Jan's Column 2020

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Past Columns

July 23, 2020 - "Normally"

Normally, at this time of year, I would be counting down the days to the Harry Potter Birthday party annual event at the library as well as counting down the days to the end of the Summer Reading Program which, normally, follows soon thereafter. "Normally" is the operative word here and since about March of this year, nothing has been what you could call "normal". This year we will be celebrating Harry Potter's Birthday by sending out parties in a bag so that you can celebrate at home and perhaps share some of your celebration with us via social media. We have also extended the Summer Reading Program until the end of August. "Why would we do that?", I hear you ask. For s couple of reasons. First, we put a rather high-priced prize in our prize store and want to give people a chance to earn enough dragon dollars to "buy" it. Second, getting books to read for some of you this summer has been a bit more challenging this summer than in previous years so we thought we would extend the time through the month of August.This means that there is still plenty of time to read, earn dragon dollars, get fabulous prizes with those dragon dollars, or donate them to one of three charities: the Dane County Humane Society, the DeForest Area Needs Network (D.A.N.N.) or the endowment fund of the DeForest Area Public Library. So keep reading! Below are some of the new titles recently-arrived at your library.Enjoy!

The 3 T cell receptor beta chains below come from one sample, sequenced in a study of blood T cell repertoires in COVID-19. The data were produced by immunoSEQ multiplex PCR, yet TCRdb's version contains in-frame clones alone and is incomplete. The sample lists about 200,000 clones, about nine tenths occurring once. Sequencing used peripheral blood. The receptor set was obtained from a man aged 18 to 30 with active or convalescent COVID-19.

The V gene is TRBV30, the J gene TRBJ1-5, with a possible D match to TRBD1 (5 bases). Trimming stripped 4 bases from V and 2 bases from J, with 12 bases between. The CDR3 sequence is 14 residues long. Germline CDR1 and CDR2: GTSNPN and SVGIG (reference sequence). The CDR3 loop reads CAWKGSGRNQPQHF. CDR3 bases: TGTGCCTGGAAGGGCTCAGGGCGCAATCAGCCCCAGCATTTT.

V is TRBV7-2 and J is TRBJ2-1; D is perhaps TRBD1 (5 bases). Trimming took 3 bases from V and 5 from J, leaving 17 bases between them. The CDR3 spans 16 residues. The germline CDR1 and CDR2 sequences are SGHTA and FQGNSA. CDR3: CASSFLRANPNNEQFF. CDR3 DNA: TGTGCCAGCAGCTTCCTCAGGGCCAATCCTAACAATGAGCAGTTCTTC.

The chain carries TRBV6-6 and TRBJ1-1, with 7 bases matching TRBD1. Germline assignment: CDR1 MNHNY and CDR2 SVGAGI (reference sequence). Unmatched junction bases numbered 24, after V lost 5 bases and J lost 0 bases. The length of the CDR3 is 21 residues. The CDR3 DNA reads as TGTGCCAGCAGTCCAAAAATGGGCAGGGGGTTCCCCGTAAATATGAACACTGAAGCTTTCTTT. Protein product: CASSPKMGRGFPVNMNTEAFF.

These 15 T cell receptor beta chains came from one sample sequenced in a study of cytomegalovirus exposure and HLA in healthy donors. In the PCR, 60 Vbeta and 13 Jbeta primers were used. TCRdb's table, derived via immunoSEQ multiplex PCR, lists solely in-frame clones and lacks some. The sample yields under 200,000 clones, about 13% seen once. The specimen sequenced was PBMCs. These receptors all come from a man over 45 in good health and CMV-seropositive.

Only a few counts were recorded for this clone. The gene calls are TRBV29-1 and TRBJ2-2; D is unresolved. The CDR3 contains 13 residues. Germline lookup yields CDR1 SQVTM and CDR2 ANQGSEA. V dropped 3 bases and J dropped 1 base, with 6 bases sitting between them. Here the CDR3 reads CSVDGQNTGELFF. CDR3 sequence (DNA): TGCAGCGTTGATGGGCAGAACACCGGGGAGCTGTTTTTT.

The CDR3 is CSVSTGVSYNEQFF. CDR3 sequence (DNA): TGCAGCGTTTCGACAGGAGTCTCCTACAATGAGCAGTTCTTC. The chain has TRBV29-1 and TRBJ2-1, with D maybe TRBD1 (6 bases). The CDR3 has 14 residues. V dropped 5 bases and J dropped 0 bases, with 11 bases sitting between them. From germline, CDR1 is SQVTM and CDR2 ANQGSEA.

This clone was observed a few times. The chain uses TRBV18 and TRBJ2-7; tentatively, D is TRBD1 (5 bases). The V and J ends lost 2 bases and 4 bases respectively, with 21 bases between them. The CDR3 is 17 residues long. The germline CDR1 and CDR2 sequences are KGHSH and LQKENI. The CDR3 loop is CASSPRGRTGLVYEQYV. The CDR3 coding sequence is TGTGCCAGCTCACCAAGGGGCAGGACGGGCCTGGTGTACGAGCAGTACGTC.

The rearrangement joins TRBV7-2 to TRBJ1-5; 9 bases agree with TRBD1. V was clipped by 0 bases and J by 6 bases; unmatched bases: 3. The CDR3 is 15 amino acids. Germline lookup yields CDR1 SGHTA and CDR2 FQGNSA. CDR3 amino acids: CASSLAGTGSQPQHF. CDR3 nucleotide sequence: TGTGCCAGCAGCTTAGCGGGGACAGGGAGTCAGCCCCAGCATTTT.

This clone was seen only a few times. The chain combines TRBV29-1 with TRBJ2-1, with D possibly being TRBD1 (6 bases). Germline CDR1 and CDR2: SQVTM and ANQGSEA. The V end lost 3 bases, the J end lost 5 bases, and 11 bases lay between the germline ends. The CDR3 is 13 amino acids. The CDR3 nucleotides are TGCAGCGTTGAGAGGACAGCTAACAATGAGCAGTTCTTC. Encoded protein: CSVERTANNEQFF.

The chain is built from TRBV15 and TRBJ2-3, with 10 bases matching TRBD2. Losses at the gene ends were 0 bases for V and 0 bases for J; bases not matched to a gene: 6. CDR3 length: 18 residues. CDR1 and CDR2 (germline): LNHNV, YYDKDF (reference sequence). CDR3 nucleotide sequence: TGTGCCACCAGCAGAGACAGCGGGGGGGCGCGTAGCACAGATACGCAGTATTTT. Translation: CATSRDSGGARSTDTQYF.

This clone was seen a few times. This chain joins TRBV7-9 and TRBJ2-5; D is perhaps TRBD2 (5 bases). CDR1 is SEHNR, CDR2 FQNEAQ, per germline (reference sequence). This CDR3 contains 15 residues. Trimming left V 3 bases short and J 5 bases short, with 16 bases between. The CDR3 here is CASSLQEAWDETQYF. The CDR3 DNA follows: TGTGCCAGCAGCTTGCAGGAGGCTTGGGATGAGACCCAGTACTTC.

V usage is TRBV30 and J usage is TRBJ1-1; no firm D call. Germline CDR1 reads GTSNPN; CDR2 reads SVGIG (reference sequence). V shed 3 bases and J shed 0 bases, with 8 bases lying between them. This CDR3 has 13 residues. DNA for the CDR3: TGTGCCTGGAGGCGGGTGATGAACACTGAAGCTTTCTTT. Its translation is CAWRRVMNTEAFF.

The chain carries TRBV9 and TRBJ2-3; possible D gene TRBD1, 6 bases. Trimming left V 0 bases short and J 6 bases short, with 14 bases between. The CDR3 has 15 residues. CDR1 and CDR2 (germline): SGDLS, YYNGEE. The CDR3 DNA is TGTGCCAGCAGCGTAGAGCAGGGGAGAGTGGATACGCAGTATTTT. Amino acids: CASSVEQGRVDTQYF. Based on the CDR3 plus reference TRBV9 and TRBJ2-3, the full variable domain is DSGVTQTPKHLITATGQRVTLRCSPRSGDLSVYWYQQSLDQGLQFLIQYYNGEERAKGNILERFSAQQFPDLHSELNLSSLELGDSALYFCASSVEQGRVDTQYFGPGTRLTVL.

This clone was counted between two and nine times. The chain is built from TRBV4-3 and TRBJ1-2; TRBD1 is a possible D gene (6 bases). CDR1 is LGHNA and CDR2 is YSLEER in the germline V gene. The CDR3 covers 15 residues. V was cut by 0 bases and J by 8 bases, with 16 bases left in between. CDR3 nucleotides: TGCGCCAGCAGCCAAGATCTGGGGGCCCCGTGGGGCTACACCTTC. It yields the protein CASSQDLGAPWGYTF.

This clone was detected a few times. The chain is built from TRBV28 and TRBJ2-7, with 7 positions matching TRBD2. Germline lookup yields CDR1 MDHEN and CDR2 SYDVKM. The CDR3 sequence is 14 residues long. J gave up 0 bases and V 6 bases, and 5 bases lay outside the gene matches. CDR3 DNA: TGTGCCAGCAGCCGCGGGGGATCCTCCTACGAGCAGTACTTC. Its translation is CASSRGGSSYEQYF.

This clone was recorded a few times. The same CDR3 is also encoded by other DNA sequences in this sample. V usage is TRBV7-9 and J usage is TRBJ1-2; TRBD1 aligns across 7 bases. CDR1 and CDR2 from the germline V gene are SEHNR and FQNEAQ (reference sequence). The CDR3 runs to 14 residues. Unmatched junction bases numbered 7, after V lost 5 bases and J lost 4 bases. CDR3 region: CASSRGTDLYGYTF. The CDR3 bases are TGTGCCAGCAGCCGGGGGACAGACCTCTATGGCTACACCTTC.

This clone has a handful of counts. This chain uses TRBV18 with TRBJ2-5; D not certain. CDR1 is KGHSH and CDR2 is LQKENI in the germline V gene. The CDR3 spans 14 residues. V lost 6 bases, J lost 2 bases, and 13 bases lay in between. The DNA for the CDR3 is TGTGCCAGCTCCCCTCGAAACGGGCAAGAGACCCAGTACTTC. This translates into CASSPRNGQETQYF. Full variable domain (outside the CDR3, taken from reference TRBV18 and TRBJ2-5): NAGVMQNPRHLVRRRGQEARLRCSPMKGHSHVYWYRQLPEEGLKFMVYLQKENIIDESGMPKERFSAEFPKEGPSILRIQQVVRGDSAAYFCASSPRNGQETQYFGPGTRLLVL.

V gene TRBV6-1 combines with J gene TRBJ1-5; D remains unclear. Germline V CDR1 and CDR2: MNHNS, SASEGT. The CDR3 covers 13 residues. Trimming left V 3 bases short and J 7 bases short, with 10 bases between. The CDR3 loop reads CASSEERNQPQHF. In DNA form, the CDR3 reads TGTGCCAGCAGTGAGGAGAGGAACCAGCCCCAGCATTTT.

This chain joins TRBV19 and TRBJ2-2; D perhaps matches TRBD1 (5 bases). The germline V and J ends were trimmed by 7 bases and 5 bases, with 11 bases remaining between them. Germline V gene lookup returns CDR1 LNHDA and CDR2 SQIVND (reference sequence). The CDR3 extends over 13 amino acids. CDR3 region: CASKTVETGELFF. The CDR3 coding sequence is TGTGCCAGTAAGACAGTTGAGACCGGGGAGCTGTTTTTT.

New Non-Fiction

“The Golden Thread: The Cold War and the Mysterious Death of Dag Hammarskjold” by Ravi Somalya. Investigates the mystery behind the 1961 death of UN Secretary General Dag Hammarskjöld, drawing on previously undisclosed evidence, recently revealed firsthand accounts and groundbreaking interviews to identify the powerful international cabal behind his death.